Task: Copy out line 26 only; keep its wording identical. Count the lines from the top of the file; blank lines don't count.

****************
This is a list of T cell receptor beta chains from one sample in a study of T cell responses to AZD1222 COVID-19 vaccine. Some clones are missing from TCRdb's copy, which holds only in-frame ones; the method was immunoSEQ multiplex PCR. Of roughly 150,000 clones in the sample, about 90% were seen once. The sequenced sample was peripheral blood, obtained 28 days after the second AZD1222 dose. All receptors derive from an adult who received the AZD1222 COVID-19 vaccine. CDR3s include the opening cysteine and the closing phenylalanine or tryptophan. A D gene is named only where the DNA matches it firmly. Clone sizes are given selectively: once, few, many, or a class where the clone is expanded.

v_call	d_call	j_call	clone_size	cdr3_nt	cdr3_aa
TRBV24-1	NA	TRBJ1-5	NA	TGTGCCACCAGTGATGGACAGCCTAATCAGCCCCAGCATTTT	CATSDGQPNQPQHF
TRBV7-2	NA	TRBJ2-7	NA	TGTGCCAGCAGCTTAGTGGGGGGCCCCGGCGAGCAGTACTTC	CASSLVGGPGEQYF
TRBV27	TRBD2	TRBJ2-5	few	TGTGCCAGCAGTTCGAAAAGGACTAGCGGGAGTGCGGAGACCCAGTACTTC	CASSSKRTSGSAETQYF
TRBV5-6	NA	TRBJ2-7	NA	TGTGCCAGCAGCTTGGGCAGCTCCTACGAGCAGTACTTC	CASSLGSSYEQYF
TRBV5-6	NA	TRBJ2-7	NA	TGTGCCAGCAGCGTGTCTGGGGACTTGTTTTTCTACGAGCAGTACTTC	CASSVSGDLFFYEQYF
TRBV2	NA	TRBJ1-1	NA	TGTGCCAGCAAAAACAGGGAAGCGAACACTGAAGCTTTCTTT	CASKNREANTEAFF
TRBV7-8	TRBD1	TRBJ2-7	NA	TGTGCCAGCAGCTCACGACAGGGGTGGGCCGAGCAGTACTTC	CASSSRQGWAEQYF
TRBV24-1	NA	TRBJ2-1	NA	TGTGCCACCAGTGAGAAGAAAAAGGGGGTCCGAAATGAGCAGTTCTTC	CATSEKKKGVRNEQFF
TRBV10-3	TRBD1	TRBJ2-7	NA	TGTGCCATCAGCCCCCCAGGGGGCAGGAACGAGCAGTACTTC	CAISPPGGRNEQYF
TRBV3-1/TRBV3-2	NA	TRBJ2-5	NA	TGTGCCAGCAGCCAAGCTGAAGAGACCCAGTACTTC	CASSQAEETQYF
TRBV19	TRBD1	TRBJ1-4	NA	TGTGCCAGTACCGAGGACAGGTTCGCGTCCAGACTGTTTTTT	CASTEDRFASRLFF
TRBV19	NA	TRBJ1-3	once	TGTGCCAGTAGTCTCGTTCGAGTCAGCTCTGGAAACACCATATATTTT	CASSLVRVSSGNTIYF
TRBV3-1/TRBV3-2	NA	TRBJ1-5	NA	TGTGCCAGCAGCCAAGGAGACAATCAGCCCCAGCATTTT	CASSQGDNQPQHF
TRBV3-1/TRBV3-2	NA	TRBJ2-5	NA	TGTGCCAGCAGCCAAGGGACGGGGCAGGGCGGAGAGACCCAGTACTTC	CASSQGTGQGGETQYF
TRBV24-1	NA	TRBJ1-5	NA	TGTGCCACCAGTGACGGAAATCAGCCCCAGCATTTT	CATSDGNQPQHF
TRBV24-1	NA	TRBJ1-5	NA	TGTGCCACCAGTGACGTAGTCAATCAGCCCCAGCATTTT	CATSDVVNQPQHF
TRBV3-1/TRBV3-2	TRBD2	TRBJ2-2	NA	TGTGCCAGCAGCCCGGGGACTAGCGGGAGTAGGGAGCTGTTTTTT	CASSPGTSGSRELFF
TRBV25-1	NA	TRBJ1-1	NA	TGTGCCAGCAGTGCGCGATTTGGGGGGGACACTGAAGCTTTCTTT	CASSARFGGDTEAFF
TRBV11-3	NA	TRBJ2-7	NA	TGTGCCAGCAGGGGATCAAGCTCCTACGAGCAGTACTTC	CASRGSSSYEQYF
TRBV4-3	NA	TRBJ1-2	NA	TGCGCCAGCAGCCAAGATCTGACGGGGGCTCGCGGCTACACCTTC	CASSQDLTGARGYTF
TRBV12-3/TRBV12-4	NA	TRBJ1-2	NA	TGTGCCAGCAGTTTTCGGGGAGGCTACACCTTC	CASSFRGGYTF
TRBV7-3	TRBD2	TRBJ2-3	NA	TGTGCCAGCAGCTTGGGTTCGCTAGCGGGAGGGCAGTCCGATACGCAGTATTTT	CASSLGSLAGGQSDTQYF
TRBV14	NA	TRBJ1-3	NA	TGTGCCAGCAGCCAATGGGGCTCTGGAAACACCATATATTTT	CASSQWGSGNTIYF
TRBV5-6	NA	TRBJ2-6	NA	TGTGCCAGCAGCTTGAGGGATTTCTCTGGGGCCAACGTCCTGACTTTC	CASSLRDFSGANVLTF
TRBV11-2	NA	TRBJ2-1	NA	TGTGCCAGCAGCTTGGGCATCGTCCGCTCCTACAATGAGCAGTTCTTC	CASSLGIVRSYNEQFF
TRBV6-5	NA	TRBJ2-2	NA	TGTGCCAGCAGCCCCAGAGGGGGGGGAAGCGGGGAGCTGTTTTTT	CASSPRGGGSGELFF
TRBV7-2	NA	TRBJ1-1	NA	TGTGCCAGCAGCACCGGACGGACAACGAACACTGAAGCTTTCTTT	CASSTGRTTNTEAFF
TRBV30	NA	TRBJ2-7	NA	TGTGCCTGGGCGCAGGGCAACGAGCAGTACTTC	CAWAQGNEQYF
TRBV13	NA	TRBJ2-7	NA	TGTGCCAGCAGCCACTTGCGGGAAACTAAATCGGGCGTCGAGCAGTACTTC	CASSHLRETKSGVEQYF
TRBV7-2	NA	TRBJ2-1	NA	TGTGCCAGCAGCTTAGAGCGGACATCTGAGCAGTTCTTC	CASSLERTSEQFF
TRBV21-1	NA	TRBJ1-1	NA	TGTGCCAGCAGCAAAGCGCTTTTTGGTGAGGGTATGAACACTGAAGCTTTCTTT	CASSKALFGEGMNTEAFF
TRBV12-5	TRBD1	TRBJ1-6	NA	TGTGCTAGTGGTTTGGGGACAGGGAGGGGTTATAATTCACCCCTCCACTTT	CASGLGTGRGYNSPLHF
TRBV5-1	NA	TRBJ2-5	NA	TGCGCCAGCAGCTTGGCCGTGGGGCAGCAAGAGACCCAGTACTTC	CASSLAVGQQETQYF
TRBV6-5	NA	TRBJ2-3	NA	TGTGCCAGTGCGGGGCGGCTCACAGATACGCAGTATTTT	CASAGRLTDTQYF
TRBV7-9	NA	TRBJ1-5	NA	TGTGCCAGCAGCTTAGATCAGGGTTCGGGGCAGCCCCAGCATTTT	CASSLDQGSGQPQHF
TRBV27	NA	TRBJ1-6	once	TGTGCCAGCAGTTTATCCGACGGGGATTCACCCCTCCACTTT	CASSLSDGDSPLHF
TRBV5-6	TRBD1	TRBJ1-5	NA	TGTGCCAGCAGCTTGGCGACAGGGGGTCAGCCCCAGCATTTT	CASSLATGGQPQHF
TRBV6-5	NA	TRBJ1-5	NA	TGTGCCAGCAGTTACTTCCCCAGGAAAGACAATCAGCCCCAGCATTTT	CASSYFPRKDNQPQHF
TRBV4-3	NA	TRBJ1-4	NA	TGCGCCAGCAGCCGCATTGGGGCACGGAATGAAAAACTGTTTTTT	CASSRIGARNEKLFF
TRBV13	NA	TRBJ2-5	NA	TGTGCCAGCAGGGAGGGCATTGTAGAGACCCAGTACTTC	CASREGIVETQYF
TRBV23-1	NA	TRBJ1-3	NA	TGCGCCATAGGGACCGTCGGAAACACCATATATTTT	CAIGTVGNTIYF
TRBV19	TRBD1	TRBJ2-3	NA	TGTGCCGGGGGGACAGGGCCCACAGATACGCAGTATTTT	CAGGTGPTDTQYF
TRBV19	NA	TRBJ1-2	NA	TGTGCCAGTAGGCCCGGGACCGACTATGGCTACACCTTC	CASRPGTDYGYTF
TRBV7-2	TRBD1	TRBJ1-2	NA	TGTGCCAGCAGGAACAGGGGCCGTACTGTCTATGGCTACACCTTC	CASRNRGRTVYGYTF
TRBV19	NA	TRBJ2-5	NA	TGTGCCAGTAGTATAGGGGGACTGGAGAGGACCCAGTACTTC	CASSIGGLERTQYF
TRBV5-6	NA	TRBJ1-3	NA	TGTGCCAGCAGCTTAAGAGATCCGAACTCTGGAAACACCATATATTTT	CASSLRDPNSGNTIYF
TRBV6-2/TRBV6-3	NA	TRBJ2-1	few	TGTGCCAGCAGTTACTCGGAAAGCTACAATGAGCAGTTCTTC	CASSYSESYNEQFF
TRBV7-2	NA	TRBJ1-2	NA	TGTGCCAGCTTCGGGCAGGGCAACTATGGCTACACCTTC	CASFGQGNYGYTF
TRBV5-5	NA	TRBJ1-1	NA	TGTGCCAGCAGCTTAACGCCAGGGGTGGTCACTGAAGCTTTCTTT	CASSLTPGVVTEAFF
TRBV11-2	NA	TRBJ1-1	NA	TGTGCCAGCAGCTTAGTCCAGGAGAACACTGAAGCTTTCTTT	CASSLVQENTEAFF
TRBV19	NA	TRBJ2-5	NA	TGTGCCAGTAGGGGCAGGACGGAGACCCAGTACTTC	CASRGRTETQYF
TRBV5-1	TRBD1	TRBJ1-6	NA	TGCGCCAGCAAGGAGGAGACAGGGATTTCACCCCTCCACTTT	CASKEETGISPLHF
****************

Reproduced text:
TRBV5-6	NA	TRBJ2-6	NA	TGTGCCAGCAGCTTGAGGGATTTCTCTGGGGCCAACGTCCTGACTTTC	CASSLRDFSGANVLTF